In the days leading up to Dillon’s second bench appearance in the trial, the court was already being inundated with calls from both sides asking the judges to decide whether Dillon had a valid reason for the second bench.
This led the judges, who had to be careful not to overrule the bench’s earlier decisions, to say Dillon’s lawyers should not have filed a supplementary affidavit on Monday.
In the affidavit, they stated that the bench was aware of the issue and was in favour of Dillon being discharged.
The court has not yet ruled on the affidavit.
Dillon has already faced three criminal charges in connection with the alleged offence.
A first charge of rape and sexual assault was dropped in August 2016, after the complainant alleged that she had been raped by Dillon on two separate occasions.
Two months later, a second rape charge was dropped and Dillon was granted bail.
The third case is still pending.
Dillon is accused of raping the woman at the hotel where she was staying, while she was on a business trip to Mumbai.
Dillon has denied the allegation.
He has pleaded not guilty and the trial has been postponed several times in the past.
The case has been widely panned, with one critic calling the trial a “scam” and another saying that it was “one-sided” and that the judge should have called for the retrial after hearing evidence that the accused’s lawyer had already said was contradictory.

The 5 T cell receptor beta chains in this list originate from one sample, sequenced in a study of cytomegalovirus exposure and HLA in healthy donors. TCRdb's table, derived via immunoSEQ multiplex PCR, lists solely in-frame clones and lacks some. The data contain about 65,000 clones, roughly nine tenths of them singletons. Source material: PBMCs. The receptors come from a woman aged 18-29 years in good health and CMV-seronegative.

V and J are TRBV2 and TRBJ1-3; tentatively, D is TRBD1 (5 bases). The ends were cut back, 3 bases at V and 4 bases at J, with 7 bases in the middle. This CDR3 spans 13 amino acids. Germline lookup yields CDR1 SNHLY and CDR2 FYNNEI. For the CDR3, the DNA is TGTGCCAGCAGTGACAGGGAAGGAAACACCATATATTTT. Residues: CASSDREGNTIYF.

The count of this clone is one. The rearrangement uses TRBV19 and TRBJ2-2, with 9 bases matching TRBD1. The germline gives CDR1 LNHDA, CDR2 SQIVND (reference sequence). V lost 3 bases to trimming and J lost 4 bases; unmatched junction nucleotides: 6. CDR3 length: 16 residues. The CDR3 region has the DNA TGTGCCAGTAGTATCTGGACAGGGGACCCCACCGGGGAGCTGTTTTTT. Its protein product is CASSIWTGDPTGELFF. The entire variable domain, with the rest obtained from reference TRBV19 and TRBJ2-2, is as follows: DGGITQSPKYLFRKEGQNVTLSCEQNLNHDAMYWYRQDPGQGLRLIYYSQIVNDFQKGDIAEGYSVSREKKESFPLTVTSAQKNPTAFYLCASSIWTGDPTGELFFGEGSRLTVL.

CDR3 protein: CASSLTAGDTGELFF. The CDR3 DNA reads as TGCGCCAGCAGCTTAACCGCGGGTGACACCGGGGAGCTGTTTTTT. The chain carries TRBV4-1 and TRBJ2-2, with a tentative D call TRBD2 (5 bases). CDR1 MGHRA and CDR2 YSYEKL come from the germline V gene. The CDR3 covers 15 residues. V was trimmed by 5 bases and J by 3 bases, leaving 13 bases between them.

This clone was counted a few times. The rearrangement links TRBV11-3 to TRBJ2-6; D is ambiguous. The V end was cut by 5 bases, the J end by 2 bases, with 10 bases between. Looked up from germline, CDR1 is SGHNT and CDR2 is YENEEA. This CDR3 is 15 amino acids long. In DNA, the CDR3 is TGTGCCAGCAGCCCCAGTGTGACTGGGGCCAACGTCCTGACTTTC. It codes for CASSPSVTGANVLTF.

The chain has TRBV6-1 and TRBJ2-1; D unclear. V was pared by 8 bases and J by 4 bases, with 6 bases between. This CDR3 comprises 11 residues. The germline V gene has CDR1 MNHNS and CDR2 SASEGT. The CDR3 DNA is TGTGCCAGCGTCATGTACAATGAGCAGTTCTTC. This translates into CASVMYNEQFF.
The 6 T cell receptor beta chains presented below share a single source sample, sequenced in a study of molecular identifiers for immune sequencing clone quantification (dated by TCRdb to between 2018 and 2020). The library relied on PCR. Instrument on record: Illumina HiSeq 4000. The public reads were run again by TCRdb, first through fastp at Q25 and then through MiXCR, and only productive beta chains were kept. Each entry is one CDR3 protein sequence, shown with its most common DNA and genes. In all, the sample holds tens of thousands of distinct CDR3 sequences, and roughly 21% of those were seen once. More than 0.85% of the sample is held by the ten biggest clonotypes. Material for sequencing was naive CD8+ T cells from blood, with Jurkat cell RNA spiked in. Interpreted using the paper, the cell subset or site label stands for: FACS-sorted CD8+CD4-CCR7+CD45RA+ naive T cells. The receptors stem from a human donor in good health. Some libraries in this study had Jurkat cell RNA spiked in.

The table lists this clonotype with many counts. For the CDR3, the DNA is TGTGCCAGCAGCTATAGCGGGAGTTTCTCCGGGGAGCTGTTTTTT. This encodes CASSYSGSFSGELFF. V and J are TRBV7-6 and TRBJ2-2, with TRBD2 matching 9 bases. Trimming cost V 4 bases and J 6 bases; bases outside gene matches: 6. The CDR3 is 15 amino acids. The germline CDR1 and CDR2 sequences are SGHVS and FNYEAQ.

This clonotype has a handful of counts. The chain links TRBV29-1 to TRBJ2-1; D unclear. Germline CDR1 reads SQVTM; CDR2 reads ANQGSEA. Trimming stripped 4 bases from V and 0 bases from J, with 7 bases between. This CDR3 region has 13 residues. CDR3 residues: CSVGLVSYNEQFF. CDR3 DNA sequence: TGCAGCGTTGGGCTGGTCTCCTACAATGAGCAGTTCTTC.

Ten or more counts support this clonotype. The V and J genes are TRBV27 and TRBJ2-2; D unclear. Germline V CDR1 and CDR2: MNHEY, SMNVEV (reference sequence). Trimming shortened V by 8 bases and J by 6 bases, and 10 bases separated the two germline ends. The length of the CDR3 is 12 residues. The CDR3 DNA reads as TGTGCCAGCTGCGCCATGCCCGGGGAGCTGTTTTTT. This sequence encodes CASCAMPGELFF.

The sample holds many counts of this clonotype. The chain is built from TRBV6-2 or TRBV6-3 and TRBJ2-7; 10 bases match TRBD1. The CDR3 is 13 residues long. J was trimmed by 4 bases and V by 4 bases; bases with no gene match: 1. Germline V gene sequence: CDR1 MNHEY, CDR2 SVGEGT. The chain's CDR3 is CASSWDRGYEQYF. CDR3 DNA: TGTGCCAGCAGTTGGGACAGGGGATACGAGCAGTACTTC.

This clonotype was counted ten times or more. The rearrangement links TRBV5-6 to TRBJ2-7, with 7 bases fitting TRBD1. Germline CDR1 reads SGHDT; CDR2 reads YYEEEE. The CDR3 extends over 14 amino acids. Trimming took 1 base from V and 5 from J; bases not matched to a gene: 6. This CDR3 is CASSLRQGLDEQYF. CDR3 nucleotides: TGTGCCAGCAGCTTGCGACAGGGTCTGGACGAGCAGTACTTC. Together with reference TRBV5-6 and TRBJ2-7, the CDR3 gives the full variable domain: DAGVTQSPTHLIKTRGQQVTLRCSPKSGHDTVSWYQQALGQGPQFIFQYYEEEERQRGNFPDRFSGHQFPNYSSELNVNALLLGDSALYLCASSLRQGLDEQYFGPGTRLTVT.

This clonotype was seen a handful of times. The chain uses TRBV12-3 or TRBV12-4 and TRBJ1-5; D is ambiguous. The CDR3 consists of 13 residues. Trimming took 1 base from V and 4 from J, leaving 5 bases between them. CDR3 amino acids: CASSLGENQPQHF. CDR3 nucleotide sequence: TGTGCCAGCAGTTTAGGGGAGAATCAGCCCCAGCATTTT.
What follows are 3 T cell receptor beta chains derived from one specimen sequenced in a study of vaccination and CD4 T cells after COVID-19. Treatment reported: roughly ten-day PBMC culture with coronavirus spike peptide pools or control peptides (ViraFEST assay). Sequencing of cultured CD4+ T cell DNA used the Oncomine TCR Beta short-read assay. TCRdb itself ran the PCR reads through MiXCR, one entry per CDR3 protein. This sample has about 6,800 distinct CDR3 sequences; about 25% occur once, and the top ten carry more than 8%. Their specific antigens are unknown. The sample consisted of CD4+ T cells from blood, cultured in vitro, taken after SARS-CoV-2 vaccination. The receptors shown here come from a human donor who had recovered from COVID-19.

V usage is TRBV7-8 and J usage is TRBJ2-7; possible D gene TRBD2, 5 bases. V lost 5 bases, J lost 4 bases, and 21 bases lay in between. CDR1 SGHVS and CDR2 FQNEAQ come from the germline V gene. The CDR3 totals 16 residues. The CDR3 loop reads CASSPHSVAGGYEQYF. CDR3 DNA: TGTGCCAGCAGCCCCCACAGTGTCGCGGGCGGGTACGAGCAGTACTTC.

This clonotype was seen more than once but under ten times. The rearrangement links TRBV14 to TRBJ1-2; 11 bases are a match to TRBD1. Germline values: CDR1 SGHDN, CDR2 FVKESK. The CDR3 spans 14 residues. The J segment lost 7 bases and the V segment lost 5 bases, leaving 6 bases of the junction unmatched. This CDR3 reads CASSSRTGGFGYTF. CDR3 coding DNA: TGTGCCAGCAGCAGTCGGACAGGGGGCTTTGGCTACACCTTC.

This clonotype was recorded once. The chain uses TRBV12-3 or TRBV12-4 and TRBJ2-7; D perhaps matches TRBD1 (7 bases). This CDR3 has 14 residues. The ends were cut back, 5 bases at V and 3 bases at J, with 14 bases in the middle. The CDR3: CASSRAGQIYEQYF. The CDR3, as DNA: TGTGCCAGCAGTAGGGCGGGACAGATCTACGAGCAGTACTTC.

According to the affidavit filed by Dillon’s lawyer, a letter dated March 28, 2017, was sent by Dillon to the Maharashtra Police Commissioner and the Attorney General of India.
“It is evident that the complainant had given him a false name, claimed that he was her father, that she was a minor, that he had a mental disorder, and that he molested her in the hotel room in the course of the trial,” it said.
On the night of March 29, 2017 the police arrested Dillon for allegedly raping the complainant.
He has been remanded in judicial custody until March 27.
In a statement issued by the court on Wednesday, the prosecution has accused the accused of using the complainant’s own personal details to enter the hotel, in violation of Section 376 of the Indian Penal Code, a section that has been used to prosecute many men accused of sexual crimes.
It said that the victim’s name, photograph, and a telephone number were printed on the receipt of the Rs 2 lakh cash reward, which was later withdrawn.
The complainant was not told of this money reward until after the court issued the arrest warrant,” the statement said.
“She did not get any information of this reward and did not have access to the reward until April 10, 2017.
This is a serious allegation that cannot be taken lightly.”
Dana Miljoen, a former lawyer who worked for the Delhi Police, said the court should have allowed the trial to proceed even after hearing the defence’s affidavit.
“This is another example of the criminal law being used as a shield for the accused,” he told The Times Of India.
“It is a gross violation of the law and we would have preferred a separate trial to deal with this issue.
At the very least, the judges should have heard the defence lawyer’s affidavit and the defence should have been allowed to appear in court.”